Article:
OPINION FILED MAY 23, 1957.
ILLINOIS PUBLIC AID COMMISSION, APPELLANT,
EMELIA BRAUER ET AL., APPELLEES.
APPEAL from the Circuit Court of Jo Daviess County; the Hon.
ROBERT L. BRACKEN, Judge, presiding.
MR. JUSTICE HERSHEY DELIVERED THE OPINION OF THE COURT:
This appeal from the circuit court of Jo Daviess County involves the constitutionality of that part of section 5-6 of the Public Assistance Code (Ill. Rev. Stat. 1953, chap. 23, par. 440-6) which makes prima facie fraudulent the transfer of real estate by an old age assistance recipient when the consideration therefor "does not approximate the
The Illinois Public Aid Commission filed a complaint to set aside a deed by which defendant Emelia Brauer fair, cash market value" of the property. conveyed real estate, said to be worth between $1000 and $1500, to defendants Robbie M. Schubert and Catherine E. Schubert for $500. It was alleged that defendant Brauer was an old age assistance recipient (having received $8444 up to that time,) that the conveyance was made to defeat the plaintiff's claim, and that the other defendants were aware of this when they accepted the deed.
The defendants moved to dismiss the complaint on the ground that said statute under which the plaintiff proceeded was unconstitutional. And the court upheld the defendants' contentions, finding that the statute "provides for taking of property without due process of law." The plaintiff appeals directly to this court, a constitutional question being involved.
Since the defendants have not filed a brief in this court, we must look to their trial court motions to ascertain what they believe to be the constitutional defects in this statute. In addition to a general claim of invalidity on the ground of alleged deprivation of property without due process of law, they contend (1) the words "approximate the fair, cash market value" are vague, inexact, incapable of legal definition as applied to a given situation, (2) the statute is special legislation violative of section 14 of article II and section 22 of article IV of the Illinois constitution, (3) no provision is made for returning a bona fide purchaser for value to the status quo, and (4) the statute is punitive and penal in nature and scope but lacks the safeguards required of such legislation.
In our opinion, the defendants' objections are not well taken. First, the terms "approximate" and "fair, cash market value" are not inadequate. Tax provisions commonly use such terms as "fair market value," "clear market value," or "fair cash value," and they have frequently been interpreted and upheld as proper standards of measurement. Cf. Walker v. People, 192 Ill. 106; In re Estate of Graves, 242 Ill. 212; Tax Commission v. Clarke, 20 Ohio. App. 166; Re Dupignac's Estate, 123 Misc. 21, 204 N.Y. Supp. 273.
Second, this is not unconstitutional "special legislation." The touchstone for determining whether a statute is a general or special law is whether it operates uniformly throughout the State upon all persons and localities under like circumstances. People ex rel. Curren v. Wood, 391 Ill. 237.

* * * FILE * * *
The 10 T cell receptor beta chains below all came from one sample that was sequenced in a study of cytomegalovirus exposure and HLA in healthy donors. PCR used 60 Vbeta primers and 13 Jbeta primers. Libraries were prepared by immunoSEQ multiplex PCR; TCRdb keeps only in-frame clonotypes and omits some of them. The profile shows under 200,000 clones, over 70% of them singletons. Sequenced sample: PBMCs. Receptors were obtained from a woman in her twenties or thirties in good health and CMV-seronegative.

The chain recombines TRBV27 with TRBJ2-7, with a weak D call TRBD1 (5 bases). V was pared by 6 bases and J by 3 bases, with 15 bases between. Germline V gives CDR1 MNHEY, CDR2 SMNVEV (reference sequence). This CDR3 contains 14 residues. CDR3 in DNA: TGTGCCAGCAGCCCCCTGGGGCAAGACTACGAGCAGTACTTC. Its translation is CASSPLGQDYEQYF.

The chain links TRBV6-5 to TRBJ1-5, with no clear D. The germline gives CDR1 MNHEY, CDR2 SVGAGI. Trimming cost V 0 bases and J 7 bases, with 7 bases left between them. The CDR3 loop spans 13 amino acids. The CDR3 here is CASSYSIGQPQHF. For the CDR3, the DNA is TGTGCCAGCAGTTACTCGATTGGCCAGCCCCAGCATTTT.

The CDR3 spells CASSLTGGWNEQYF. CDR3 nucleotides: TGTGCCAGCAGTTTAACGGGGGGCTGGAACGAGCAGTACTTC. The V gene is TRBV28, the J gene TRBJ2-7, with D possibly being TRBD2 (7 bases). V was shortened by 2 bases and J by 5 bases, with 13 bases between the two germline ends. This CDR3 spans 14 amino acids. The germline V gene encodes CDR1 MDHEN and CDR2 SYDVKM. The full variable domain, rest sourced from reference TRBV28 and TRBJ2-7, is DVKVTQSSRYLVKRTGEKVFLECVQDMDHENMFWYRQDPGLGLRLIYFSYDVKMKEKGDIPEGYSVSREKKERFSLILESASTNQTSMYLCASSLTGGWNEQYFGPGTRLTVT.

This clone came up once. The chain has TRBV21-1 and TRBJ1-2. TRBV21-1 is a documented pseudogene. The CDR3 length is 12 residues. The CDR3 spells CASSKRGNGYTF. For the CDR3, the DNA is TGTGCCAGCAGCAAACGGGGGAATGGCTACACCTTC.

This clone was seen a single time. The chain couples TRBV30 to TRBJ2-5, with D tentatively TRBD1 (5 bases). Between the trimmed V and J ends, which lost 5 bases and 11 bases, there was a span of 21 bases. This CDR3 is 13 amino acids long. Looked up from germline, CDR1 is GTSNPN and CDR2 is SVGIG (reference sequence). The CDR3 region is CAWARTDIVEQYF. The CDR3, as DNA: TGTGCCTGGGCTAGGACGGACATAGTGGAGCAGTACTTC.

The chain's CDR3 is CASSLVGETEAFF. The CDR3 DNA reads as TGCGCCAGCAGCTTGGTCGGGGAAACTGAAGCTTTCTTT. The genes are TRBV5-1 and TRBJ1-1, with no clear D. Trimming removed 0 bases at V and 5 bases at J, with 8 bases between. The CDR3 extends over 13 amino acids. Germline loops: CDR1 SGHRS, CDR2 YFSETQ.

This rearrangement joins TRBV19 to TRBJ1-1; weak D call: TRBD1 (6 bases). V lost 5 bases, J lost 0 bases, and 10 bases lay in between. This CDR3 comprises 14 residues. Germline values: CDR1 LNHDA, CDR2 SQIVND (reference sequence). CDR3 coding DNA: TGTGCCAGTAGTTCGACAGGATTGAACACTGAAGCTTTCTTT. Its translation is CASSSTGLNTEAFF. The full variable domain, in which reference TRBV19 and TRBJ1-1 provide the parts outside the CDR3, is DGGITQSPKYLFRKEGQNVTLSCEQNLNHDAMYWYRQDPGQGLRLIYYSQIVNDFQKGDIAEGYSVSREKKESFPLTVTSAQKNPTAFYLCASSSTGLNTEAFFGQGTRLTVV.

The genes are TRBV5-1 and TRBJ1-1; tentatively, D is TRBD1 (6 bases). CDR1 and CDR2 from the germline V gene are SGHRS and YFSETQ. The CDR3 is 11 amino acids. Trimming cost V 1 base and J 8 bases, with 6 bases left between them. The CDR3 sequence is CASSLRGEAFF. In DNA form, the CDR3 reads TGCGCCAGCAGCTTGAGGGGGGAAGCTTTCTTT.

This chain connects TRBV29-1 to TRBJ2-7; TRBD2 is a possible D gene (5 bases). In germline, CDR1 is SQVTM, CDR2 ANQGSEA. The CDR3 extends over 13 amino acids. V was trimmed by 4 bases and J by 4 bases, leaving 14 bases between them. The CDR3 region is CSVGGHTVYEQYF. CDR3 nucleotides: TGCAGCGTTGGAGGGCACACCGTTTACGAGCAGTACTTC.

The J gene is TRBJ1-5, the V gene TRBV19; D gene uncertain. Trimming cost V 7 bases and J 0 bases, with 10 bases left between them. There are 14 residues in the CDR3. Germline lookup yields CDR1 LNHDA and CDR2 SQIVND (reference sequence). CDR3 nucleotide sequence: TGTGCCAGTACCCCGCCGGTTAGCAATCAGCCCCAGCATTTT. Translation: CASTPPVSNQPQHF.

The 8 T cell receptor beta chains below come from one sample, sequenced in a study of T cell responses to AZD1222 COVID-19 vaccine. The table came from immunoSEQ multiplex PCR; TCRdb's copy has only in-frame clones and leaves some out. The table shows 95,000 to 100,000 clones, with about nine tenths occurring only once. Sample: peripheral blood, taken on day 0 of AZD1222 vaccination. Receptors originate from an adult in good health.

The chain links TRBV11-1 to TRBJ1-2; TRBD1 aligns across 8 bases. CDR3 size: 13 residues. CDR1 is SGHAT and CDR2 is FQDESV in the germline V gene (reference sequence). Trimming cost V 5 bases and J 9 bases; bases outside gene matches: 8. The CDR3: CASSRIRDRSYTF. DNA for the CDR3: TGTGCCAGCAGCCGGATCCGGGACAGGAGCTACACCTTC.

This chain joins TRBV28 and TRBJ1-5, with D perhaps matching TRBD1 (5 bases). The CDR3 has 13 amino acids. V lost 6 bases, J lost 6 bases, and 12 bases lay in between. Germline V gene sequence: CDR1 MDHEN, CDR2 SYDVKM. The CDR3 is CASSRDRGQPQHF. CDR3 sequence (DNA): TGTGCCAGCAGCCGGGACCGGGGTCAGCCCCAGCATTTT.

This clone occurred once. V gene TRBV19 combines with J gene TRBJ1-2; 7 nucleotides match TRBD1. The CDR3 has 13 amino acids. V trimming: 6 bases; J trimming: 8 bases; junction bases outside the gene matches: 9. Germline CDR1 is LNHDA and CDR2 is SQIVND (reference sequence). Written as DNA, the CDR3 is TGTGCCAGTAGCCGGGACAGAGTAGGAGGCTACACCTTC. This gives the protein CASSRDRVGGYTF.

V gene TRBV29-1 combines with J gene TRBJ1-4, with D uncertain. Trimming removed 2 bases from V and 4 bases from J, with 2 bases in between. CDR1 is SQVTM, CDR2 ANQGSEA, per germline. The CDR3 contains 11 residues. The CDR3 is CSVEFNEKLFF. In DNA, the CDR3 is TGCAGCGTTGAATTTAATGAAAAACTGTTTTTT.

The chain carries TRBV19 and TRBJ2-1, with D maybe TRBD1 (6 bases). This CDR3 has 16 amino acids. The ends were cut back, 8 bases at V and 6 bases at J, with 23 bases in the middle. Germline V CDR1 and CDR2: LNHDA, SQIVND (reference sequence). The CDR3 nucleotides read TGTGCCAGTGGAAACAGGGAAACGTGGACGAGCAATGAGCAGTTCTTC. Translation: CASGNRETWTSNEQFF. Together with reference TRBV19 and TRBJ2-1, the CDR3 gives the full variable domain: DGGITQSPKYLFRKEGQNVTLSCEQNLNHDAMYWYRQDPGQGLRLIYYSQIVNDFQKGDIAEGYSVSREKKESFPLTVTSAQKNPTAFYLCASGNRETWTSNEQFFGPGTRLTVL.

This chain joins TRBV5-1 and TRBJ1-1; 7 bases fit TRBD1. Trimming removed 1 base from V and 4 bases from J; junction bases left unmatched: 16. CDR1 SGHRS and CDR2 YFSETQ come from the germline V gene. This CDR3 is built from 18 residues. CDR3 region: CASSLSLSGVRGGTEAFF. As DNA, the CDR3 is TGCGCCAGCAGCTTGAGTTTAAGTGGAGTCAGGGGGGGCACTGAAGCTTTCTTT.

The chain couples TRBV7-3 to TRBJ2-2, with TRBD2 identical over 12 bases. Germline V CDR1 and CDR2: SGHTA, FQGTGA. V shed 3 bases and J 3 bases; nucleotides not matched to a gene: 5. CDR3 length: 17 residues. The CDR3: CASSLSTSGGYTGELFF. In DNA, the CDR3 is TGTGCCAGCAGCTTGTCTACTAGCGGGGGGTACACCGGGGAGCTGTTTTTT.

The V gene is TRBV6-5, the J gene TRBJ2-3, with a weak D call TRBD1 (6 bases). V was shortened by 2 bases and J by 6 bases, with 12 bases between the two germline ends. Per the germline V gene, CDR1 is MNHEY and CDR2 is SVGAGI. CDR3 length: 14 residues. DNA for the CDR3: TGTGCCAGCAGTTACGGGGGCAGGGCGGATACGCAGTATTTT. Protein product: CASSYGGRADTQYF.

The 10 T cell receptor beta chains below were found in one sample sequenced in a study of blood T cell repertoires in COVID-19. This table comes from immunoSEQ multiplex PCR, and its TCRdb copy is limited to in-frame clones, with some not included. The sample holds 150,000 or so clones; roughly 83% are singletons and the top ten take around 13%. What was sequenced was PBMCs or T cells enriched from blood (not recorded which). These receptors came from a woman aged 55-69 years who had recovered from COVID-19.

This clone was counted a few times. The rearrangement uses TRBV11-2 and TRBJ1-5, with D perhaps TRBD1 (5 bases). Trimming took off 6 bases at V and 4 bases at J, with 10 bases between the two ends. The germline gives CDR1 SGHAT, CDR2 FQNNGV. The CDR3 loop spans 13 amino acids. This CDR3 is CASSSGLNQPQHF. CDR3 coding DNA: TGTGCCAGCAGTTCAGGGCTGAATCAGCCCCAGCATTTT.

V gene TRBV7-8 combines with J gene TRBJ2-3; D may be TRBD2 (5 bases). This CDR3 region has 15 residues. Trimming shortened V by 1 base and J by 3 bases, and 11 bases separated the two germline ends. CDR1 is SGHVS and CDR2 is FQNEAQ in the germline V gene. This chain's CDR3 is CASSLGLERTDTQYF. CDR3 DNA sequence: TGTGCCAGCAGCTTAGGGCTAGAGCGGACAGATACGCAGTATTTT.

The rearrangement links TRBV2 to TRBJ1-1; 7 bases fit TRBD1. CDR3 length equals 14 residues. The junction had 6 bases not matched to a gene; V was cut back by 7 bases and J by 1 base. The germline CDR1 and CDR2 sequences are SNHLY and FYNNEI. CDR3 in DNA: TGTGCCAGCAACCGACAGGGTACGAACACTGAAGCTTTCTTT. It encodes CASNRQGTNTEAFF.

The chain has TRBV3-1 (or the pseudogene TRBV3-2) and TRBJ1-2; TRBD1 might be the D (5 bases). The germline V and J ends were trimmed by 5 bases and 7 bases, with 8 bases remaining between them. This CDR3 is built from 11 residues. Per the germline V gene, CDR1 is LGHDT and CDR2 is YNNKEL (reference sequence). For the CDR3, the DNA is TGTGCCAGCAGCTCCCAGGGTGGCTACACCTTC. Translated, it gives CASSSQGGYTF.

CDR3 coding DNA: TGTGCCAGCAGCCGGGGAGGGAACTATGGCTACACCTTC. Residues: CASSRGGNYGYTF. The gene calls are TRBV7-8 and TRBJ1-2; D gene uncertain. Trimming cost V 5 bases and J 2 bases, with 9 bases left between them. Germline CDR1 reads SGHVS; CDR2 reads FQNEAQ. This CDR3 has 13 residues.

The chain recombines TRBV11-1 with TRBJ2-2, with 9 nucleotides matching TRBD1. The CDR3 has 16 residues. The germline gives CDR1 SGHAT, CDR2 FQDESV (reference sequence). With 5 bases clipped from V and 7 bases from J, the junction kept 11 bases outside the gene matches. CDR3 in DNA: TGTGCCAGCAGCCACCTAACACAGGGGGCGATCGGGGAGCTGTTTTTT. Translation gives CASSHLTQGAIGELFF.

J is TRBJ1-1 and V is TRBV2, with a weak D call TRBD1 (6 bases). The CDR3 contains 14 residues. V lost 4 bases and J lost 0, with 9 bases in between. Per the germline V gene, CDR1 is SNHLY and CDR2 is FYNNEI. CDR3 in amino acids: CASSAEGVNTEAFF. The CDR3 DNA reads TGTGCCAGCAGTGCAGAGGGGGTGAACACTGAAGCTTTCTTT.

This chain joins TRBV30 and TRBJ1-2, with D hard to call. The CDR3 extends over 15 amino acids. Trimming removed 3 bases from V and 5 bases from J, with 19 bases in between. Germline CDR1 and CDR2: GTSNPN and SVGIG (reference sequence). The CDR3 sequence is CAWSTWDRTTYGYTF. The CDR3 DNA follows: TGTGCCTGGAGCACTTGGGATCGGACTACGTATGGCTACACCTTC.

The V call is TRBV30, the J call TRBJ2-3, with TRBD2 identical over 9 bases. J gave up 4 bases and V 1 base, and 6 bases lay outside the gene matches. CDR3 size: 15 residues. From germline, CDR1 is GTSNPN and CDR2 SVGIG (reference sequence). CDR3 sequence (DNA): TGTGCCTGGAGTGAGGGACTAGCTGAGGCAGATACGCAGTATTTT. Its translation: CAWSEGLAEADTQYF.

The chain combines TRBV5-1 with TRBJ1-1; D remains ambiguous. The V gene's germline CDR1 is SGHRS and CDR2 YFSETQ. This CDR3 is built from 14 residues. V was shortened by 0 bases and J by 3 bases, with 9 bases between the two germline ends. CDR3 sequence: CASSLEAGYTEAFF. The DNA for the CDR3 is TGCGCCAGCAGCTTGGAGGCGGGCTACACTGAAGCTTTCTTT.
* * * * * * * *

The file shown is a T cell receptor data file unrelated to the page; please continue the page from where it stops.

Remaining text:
By its terms, this statute is applicable to all recipients who transfer real property under the conditions set forth and to those who purchase from them. And it is not unreasonable for the General Assembly to differentiate between recipients who own property and those who do not. Such a classification is based upon a rational difference of situation or condition found to exist in the premises or the objects upon which the classification rests. Cf. People ex rel. Davis v. Nellis, 249 Ill. 12.
Third, the defendant purchasers do not claim to be bona fide purchasers for value. Indeed, by their motion they admit they were not. They also admit that the $500 consideration has been tendered to them. They are in no position to complain of this section on the ground that it fails to adequately spell out the status of bona fide purchasers and provide adequate safeguards for them.
Fourth, the statute neither prescribes, nor contemplates, a "penalty" within the accepted meaning of that word. (Gunning v. People, 86 Ill. App. 174; Salzman v. Boeing, 304 Ill. App. 405.) It merely sets up a rule of evidence as applied to an accepted and well established remedy, and the defendants may, without incurring any statutory "penalty," rebut the presumption which the legislature has made a part of the action. "(N)o one has any vested right in a rule of evidence either in a criminal or civil case, and there is no constitutional prohibition against the legislature changing it so long as it leaves to a party either in a criminal or civil case a fair opportunity to make his defense and to submit all the facts to the jury." People v. Love, 310 Ill. 558, 563.
We conclude that the statute is not subject to the constitutional objections urged. The decree is reversed, and the cause is remanded with directions to overrule the motion to dismiss and proceed in due course.
Reversed and remanded, with directions.
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